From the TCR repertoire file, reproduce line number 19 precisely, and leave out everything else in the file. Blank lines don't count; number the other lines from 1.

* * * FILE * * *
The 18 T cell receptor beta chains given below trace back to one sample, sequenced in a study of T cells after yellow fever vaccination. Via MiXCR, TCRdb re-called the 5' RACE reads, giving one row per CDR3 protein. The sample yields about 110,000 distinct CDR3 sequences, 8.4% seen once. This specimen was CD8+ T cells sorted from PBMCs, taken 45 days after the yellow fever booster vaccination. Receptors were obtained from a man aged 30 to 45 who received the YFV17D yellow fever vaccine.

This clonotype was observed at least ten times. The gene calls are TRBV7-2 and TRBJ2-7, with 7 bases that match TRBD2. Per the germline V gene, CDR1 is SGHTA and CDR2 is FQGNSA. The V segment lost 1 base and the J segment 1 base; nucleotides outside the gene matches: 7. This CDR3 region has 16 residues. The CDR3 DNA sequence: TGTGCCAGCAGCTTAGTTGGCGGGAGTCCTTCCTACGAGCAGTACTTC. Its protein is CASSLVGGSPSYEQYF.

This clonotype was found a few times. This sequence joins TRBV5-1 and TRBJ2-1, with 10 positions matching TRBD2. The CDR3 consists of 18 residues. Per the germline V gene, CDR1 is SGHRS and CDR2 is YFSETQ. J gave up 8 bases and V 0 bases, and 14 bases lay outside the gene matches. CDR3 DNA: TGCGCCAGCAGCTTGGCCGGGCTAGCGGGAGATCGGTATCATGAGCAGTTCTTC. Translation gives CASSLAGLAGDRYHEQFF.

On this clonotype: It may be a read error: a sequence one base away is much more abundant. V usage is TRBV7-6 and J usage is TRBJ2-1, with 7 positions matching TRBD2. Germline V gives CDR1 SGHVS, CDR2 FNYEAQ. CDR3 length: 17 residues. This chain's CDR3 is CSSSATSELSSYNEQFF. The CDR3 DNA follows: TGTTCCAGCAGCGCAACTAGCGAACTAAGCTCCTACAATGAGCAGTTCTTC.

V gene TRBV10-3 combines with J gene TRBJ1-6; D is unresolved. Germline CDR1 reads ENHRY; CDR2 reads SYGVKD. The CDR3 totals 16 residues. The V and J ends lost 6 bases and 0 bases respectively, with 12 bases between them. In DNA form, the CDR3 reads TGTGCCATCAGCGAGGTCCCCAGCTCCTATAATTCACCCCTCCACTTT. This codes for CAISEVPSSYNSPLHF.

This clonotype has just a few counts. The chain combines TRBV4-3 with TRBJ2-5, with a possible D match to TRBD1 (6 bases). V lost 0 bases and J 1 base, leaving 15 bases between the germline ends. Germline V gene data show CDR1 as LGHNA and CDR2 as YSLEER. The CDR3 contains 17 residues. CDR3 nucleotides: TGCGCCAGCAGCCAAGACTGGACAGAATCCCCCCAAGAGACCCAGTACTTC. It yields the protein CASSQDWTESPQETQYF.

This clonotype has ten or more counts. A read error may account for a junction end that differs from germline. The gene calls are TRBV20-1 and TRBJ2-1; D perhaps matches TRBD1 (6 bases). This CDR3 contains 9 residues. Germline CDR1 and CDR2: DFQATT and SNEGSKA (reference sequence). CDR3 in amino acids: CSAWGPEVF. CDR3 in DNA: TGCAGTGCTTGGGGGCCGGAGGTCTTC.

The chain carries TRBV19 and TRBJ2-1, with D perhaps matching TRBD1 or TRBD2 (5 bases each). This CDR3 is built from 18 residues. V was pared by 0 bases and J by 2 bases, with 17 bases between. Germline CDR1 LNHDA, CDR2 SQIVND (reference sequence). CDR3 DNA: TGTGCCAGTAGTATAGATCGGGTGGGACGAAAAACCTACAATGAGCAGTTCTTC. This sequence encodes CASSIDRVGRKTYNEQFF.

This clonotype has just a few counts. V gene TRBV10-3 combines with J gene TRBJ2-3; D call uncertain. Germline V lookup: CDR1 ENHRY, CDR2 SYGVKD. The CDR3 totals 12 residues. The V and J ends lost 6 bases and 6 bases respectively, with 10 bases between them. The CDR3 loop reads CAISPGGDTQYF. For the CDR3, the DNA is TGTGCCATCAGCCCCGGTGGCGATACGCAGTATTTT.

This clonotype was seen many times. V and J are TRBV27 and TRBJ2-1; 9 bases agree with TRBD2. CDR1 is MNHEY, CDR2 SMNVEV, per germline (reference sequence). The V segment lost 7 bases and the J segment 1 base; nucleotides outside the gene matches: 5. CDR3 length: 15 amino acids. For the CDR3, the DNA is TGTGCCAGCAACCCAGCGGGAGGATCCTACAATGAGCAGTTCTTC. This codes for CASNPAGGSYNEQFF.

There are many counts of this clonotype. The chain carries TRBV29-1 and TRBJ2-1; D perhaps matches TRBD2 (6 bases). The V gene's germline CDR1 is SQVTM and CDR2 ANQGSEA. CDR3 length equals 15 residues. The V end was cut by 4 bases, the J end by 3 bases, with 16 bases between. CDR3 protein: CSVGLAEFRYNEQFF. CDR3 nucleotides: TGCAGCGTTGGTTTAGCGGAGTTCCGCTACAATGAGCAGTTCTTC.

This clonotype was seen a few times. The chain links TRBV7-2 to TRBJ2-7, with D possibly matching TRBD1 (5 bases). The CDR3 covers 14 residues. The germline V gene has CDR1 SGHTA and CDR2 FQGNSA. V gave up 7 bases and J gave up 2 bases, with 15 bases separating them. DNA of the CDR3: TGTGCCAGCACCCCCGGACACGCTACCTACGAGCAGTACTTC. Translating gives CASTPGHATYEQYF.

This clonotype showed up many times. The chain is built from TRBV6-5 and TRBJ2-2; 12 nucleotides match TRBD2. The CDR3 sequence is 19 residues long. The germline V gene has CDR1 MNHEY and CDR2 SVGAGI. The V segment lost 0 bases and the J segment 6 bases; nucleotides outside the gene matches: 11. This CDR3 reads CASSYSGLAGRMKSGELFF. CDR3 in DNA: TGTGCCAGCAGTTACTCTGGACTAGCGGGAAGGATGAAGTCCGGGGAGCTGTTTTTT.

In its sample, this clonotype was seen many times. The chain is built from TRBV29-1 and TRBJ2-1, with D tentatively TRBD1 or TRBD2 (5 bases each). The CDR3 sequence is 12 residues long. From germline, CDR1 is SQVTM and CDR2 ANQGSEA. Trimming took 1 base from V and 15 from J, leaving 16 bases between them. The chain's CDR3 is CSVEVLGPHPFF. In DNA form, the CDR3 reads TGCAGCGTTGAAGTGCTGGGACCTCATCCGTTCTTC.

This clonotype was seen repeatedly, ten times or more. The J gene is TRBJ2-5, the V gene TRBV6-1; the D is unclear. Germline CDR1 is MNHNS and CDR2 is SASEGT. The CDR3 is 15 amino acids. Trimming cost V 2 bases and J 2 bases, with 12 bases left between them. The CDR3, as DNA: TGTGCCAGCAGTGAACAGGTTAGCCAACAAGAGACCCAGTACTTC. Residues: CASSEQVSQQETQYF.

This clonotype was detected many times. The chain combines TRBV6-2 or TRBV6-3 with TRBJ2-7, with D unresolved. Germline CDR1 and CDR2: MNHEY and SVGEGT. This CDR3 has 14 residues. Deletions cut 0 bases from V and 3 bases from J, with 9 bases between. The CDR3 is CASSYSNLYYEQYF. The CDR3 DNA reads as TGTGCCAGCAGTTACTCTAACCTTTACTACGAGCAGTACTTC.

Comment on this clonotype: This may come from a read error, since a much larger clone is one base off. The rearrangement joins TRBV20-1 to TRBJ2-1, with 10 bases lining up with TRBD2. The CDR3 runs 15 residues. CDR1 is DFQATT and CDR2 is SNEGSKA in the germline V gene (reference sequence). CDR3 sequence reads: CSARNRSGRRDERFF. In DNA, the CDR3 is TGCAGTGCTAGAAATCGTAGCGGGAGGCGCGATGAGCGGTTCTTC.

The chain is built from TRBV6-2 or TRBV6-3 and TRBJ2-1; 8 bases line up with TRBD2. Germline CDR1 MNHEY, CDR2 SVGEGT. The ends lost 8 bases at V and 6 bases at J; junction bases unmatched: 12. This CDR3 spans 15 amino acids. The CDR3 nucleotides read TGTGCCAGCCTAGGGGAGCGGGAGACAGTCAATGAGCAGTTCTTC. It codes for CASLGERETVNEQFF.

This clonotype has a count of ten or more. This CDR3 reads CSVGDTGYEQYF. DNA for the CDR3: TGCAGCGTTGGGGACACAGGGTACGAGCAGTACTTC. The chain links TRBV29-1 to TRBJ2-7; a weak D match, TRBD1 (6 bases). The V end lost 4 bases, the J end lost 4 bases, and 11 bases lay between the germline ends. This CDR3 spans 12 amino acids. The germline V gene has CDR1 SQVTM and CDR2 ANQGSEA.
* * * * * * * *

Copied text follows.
This clonotype has a count of ten or more. This CDR3 reads CSVGDTGYEQYF. DNA for the CDR3: TGCAGCGTTGGGGACACAGGGTACGAGCAGTACTTC. The chain links TRBV29-1 to TRBJ2-7; a weak D match, TRBD1 (6 bases). The V end lost 4 bases, the J end lost 4 bases, and 11 bases lay between the germline ends. This CDR3 spans 12 amino acids. The germline V gene has CDR1 SQVTM and CDR2 ANQGSEA.